Getting back the baseball beat.
There’s a certain irony that baseball, the sport that most needs to change in order to command attention, is often the one most loath to do so, even if its occasional changes tend to be pretty awesome.
It can feel like an unbelievable claim of yesteryear that baseball was once deemed the national pastime. It plods, and has been thoroughly dusted in the national consciousness by football, often possessing the tone and texture of a beer league softball game of fifty-somethings swinging for the fences with every pitch.
But baseball, I’d counter, is best when it’s most like baseball, which it has ceased to be for some time. Real baseball is running. It’s athleticism. Hitting the ball to the right side of the infield with a man on second and less than two outs. A drag bunt. Hit and run. Men on the go. Which is very different from men insistent on trying to hit the ball over everything. Or walk. Or live with yet another strikeout.
The best thing to happen to baseball in a long time is the new extra innings rule, where each batting team starts with a runner on second. Immediately strategy comes to the fore, and the over-reliance on swinging for the 465-foot moon blast is all but defenestrated.
Bunt the guy over? Try to lace the opposite field single? The game becomes its best blend: part cognition, part athleticism.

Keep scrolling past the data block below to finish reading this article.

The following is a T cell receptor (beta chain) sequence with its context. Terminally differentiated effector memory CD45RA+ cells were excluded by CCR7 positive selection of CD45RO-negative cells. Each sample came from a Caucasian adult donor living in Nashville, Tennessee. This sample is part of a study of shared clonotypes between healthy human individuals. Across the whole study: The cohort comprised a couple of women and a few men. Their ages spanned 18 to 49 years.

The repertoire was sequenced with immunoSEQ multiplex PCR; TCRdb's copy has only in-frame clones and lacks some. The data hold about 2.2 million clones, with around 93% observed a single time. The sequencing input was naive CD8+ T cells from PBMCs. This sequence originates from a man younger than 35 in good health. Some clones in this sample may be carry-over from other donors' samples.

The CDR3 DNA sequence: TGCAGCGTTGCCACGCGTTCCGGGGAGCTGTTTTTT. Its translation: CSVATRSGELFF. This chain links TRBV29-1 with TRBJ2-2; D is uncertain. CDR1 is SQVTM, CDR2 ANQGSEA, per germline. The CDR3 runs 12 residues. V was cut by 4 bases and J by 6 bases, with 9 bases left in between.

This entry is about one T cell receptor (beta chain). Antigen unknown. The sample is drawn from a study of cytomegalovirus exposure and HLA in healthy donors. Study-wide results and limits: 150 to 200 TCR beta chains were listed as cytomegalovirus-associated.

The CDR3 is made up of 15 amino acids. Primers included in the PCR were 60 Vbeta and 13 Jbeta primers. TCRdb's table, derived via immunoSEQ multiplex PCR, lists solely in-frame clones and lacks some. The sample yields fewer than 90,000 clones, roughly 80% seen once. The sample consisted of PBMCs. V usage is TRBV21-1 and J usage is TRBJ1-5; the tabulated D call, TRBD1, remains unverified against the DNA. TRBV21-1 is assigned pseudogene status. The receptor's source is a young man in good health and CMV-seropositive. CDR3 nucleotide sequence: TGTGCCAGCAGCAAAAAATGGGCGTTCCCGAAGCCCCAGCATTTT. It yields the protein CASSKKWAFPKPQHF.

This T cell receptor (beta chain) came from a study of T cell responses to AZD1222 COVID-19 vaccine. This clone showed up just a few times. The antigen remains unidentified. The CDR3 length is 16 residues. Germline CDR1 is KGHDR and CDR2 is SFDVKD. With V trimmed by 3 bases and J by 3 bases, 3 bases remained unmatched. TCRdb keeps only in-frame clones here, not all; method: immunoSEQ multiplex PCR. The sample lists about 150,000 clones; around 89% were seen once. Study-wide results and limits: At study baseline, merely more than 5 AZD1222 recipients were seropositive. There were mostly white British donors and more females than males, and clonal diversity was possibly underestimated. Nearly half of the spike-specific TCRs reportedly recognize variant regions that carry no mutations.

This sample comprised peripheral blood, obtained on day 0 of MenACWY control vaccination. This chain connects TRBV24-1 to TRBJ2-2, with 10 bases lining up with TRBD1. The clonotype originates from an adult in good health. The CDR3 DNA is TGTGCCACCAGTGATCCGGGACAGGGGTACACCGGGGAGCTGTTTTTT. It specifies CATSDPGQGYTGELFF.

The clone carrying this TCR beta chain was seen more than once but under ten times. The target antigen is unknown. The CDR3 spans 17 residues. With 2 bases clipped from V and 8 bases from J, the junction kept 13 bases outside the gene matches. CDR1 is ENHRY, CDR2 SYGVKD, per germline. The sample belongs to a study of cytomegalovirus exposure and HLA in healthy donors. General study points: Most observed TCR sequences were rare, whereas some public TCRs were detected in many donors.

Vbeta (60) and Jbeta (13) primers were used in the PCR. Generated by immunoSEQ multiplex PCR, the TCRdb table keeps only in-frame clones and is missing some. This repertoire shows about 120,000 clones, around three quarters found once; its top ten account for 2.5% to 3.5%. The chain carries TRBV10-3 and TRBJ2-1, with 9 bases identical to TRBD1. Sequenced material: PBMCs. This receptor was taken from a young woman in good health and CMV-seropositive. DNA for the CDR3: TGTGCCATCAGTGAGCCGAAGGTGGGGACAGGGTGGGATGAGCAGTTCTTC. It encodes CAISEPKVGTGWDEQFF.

When baseball is truly baseball it’s oriented around sublime athleticism. The problem is, one often wouldn’t know it, watching the product of recent years. A viewer can go innings without so much as watching someone run, unless it’s one of the many relievers trotting in from the bullpen.
Bunch of years back, the baseball powers-that-be hit upon the idea of the one-game play-in, an entire 162-tilt season coming down to a single contest.
Was this fair? Didn’t matter. It is exciting, and a team has their shot to advance based upon their play. It’s not a coin flip. High-level drama bucked hoary traditions. And you know what? Baseball got better, and even purists weren’t left crying in their concession stand beers.
The extra-innings rule should be a spur for other changes. Don’t lose heart now, baseball! The shift is a sport-killer. What is more dispiriting than watching infielders align themselves out of position on one side of the field in the second inning of game #22, with the batter then trying all the harder to hit the ball in the air? Simple fix: outlaw the sucker.
Baseball needs fluidity and pace. There’s a rhythm to a good game, just as there is to the way a good team plays, and to that team’s season. The rhythm is crisp, sprightly. Think of an Art Blakey-type ride cymbal beat. That’s the baseball beat. Which is tough to beat.
No one is saying that teams have to follow the model of the 1985 St. Louis Cardinals, with a season total of like seventy home runs and a couple hundred stolen bases. But a guy on first, a batter believing he can lace one between the first baseman and the bag, and that runner booking for home as the relay throw comes in, is pure baseball. A hitter with two strikes, staring at a shifted infield, and thinking, “well, I’ll try and park this one in the second deck, or else do my strikeout thing,” is pure longueurs. Help baseball to be baseball, and there isn’t a soul who will balk at the means.